Advocate Health: Six state, 67-hospital merger a taxpayer loss, one state treasurer says | North Carolina

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(The Center Square) – Advocate Aurora Health, a nonprofit health care system, has announced a planned merger with North Carolina’s Atrium Health to create a massive six-state network of 67 hospitals.

North Carolina’s state treasurer is at least one state official denouncing the move, asking the Federal Trade Commission, U.S. Department of Justice and the North Carolina attorney general to block it in the regulatory approval process. Republican Dale Folwell says, ultimately, taxpayers will lose on the deal to “tax-exempt, multibillion-dollar investment companies disguised as nonprofit hospitals.”

The new health system will combine Aurora Advocate Health’s operations in Illinois and Wisconsin with Atrium Health’s hospitals in North Carolina, South Carolina, Alabama and Georgia. The 67 hospitals would be part of 1,000 sites for care, according to a statement.

To be known as Advocate Health, the proposed merger is to create 20,000 new jobs. Revenues from the combined health system are estimated at $27 billion.

“Together, we can do more, be better and go faster,” said Jim Skogsbergh, president and chief executive officer for Advocate Aurora Health. “This combination harnesses our complementary strengths and expertise of our doctors, nurses and teammates to lead health care’s transformation for those we are so proud to serve.”

The new system will be headquartered in Charlotte, and is expected to employ a total of about 7,600 physicians, and more than 150,000 people total, while also serving as one of the nation’s largest graduate medical education programs. Wake Forest University School of Medicine is slated to serve as the academic anchor for the new system.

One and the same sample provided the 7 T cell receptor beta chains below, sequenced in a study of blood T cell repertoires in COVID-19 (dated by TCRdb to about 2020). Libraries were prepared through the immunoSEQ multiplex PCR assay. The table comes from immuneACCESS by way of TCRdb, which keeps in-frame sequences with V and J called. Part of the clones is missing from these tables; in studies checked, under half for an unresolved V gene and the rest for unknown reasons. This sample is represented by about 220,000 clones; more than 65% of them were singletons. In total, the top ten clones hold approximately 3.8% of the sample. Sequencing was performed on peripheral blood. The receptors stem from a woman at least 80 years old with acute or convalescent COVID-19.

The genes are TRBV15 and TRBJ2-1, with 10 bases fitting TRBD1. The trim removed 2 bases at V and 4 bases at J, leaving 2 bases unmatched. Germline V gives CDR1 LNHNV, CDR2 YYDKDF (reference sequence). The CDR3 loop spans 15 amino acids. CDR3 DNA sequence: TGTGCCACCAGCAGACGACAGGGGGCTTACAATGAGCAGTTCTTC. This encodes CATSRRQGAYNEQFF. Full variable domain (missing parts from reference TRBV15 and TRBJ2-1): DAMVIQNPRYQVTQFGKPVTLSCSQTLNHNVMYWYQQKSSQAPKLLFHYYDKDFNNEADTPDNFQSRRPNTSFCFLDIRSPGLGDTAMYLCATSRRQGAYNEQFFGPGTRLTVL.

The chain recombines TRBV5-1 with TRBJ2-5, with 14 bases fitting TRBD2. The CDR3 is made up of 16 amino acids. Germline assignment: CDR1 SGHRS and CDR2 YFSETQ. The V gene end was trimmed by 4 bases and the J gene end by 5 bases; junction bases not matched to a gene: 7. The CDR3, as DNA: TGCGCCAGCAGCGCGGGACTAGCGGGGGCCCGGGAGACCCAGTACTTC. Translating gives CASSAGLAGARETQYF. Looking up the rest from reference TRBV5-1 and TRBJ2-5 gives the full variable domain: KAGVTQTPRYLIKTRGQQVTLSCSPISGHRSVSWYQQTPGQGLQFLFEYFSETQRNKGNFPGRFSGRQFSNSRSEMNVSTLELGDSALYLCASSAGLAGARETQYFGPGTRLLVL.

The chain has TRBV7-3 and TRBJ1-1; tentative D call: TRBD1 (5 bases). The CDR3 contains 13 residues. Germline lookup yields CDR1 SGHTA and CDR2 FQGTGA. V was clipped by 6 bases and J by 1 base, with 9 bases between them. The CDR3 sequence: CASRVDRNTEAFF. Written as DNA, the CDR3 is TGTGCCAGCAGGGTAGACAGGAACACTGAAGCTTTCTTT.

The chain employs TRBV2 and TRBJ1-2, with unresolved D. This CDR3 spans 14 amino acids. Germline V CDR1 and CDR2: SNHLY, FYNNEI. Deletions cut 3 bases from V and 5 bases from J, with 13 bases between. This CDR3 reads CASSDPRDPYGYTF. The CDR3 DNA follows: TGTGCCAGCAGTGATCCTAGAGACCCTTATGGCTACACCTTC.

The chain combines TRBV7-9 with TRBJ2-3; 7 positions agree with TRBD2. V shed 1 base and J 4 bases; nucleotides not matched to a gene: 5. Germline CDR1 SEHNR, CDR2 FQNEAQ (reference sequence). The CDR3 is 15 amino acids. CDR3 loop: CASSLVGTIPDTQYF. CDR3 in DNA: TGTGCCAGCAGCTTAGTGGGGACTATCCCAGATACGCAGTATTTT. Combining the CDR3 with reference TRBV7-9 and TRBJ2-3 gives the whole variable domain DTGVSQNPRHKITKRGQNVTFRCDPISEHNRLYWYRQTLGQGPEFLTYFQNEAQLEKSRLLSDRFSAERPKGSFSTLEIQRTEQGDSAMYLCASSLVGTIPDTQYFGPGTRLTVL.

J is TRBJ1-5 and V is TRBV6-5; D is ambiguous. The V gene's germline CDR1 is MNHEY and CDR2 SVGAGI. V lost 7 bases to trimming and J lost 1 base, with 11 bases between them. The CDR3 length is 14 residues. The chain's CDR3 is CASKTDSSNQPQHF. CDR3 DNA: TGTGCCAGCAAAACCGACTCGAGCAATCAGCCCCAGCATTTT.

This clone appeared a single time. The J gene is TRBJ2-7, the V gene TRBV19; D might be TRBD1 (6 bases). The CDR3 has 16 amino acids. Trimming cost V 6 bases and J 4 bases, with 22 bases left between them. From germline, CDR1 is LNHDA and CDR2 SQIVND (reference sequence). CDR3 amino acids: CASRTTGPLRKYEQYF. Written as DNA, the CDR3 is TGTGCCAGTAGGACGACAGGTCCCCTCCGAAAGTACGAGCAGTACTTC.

“This strategic combination will enable us to deepen our commitments to health equity, create more jobs and opportunities for our teammates and communities, launch new game-changing innovations and so much more,” Atrium Health CEO Eugene Woods said. “Together, we will manifest a new future that significantly elevates the care we provide to every hand we hold and every life we touch.”

Folwell, the Tarheel State’s keeper of the public purse, has a different take.

“The proposed merger of Atrium Health and Advocate Aurora Health into a six-state medical behemoth pocketing $27 billion in annual revenue raises many red flags. Chief among those is the monopolistic nature of the alliance, which would be the sixth largest health system in the country,” Folwell wrote in a Wednesday statement. “North Carolina, already home to one of the country’s top five metropolitan markets with the highest level of health care concentration, is no stranger to the ill effects of consolidation.

“Research consistently shows mergers and acquisitions do not deliver on hospital executives’ promises, but instead trigger higher costs, reduced access and the same or lower level of care.”

Folwell is encouraging the FTC, the DOJ and state Attorney General Josh Stein, a Democrat, to closely scrutinize the deal.

“With independent hospital and physician practices increasingly on life support, more mega-mergers are the wrong prescription for the health care industry. Consumers of health care, and the taxpayers who pick up the tab for tax-exempt, multibillion-dollar investment companies disguised as nonprofit hospitals, which are run by multimillionaire executives, ultimately will pay the cost of this ill-advised merger,” he wrote.

“I encourage them and the N.C. Department of Health and Human Services to exercise diligent oversight, and conduct a vigorous examination of this merger to stop and reverse the punishment that these health care cartels are having on the citizens of North Carolina.”

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Caleb Alexander

Caleb Alexander

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